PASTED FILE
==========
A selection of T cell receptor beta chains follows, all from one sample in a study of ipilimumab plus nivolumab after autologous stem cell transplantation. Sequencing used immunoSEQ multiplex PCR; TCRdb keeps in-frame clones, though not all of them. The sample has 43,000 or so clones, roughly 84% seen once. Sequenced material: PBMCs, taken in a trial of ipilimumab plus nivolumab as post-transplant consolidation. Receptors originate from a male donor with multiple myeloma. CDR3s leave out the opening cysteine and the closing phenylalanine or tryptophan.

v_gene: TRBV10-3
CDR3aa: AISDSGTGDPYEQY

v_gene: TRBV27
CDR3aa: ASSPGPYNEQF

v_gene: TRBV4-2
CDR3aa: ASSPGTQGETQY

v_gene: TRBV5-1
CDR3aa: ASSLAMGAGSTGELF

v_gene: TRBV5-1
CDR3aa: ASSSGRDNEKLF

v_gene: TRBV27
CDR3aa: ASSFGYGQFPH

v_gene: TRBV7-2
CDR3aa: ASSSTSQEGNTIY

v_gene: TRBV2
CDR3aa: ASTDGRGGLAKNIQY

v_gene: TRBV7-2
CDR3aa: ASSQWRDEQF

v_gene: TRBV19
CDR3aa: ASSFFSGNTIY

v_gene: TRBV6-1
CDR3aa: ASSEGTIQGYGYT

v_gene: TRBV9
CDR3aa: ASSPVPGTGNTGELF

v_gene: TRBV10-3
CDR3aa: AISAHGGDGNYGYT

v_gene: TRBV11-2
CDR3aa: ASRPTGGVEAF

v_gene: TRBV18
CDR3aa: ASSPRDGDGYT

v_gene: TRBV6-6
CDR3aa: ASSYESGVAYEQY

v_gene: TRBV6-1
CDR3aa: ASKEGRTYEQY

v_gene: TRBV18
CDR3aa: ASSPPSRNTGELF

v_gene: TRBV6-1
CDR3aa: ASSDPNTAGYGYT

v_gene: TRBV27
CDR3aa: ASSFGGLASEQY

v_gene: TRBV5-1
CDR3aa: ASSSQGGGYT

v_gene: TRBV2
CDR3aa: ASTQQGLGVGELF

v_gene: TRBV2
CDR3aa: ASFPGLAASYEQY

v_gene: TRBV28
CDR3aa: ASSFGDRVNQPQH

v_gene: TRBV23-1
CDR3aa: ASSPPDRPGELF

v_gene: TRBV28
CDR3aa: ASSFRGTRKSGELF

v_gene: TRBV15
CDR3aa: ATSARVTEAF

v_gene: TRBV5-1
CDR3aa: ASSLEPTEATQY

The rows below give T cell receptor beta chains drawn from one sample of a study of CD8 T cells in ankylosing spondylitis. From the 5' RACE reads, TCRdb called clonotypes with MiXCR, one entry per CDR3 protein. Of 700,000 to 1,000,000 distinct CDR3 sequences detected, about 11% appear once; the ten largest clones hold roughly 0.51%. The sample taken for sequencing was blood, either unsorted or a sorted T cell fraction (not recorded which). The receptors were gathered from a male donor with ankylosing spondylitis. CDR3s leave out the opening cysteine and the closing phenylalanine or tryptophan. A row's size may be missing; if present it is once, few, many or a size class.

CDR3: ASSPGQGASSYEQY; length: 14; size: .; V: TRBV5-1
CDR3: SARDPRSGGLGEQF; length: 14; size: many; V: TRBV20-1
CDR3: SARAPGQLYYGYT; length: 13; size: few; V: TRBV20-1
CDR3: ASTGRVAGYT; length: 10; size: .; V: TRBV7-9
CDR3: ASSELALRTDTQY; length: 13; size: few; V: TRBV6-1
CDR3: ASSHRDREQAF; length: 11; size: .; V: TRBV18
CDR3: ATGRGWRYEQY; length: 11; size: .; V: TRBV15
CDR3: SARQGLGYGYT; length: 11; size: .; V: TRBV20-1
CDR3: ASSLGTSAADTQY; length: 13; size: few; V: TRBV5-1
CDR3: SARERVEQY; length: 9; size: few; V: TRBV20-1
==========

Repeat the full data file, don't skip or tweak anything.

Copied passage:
A selection of T cell receptor beta chains follows, all from one sample in a study of ipilimumab plus nivolumab after autologous stem cell transplantation. Sequencing used immunoSEQ multiplex PCR; TCRdb keeps in-frame clones, though not all of them. The sample has 43,000 or so clones, roughly 84% seen once. Sequenced material: PBMCs, taken in a trial of ipilimumab plus nivolumab as post-transplant consolidation. Receptors originate from a male donor with multiple myeloma. CDR3s leave out the opening cysteine and the closing phenylalanine or tryptophan.

v_gene: TRBV10-3
CDR3aa: AISDSGTGDPYEQY

v_gene: TRBV27
CDR3aa: ASSPGPYNEQF

v_gene: TRBV4-2
CDR3aa: ASSPGTQGETQY

v_gene: TRBV5-1
CDR3aa: ASSLAMGAGSTGELF

v_gene: TRBV5-1
CDR3aa: ASSSGRDNEKLF

v_gene: TRBV27
CDR3aa: ASSFGYGQFPH

v_gene: TRBV7-2
CDR3aa: ASSSTSQEGNTIY

v_gene: TRBV2
CDR3aa: ASTDGRGGLAKNIQY

v_gene: TRBV7-2
CDR3aa: ASSQWRDEQF

v_gene: TRBV19
CDR3aa: ASSFFSGNTIY

v_gene: TRBV6-1
CDR3aa: ASSEGTIQGYGYT

v_gene: TRBV9
CDR3aa: ASSPVPGTGNTGELF

v_gene: TRBV10-3
CDR3aa: AISAHGGDGNYGYT

v_gene: TRBV11-2
CDR3aa: ASRPTGGVEAF

v_gene: TRBV18
CDR3aa: ASSPRDGDGYT

v_gene: TRBV6-6
CDR3aa: ASSYESGVAYEQY

v_gene: TRBV6-1
CDR3aa: ASKEGRTYEQY

v_gene: TRBV18
CDR3aa: ASSPPSRNTGELF

v_gene: TRBV6-1
CDR3aa: ASSDPNTAGYGYT

v_gene: TRBV27
CDR3aa: ASSFGGLASEQY

v_gene: TRBV5-1
CDR3aa: ASSSQGGGYT

v_gene: TRBV2
CDR3aa: ASTQQGLGVGELF

v_gene: TRBV2
CDR3aa: ASFPGLAASYEQY

v_gene: TRBV28
CDR3aa: ASSFGDRVNQPQH

v_gene: TRBV23-1
CDR3aa: ASSPPDRPGELF

v_gene: TRBV28
CDR3aa: ASSFRGTRKSGELF

v_gene: TRBV15
CDR3aa: ATSARVTEAF

v_gene: TRBV5-1
CDR3aa: ASSLEPTEATQY

The rows below give T cell receptor beta chains drawn from one sample of a study of CD8 T cells in ankylosing spondylitis. From the 5' RACE reads, TCRdb called clonotypes with MiXCR, one entry per CDR3 protein. Of 700,000 to 1,000,000 distinct CDR3 sequences detected, about 11% appear once; the ten largest clones hold roughly 0.51%. The sample taken for sequencing was blood, either unsorted or a sorted T cell fraction (not recorded which). The receptors were gathered from a male donor with ankylosing spondylitis. CDR3s leave out the opening cysteine and the closing phenylalanine or tryptophan. A row's size may be missing; if present it is once, few, many or a size class.

CDR3: ASSPGQGASSYEQY; length: 14; size: .; V: TRBV5-1
CDR3: SARDPRSGGLGEQF; length: 14; size: many; V: TRBV20-1
CDR3: SARAPGQLYYGYT; length: 13; size: few; V: TRBV20-1
CDR3: ASTGRVAGYT; length: 10; size: .; V: TRBV7-9
CDR3: ASSELALRTDTQY; length: 13; size: few; V: TRBV6-1
CDR3: ASSHRDREQAF; length: 11; size: .; V: TRBV18
CDR3: ATGRGWRYEQY; length: 11; size: .; V: TRBV15
CDR3: SARQGLGYGYT; length: 11; size: .; V: TRBV20-1
CDR3: ASSLGTSAADTQY; length: 13; size: few; V: TRBV5-1
CDR3: SARERVEQY; length: 9; size: few; V: TRBV20-1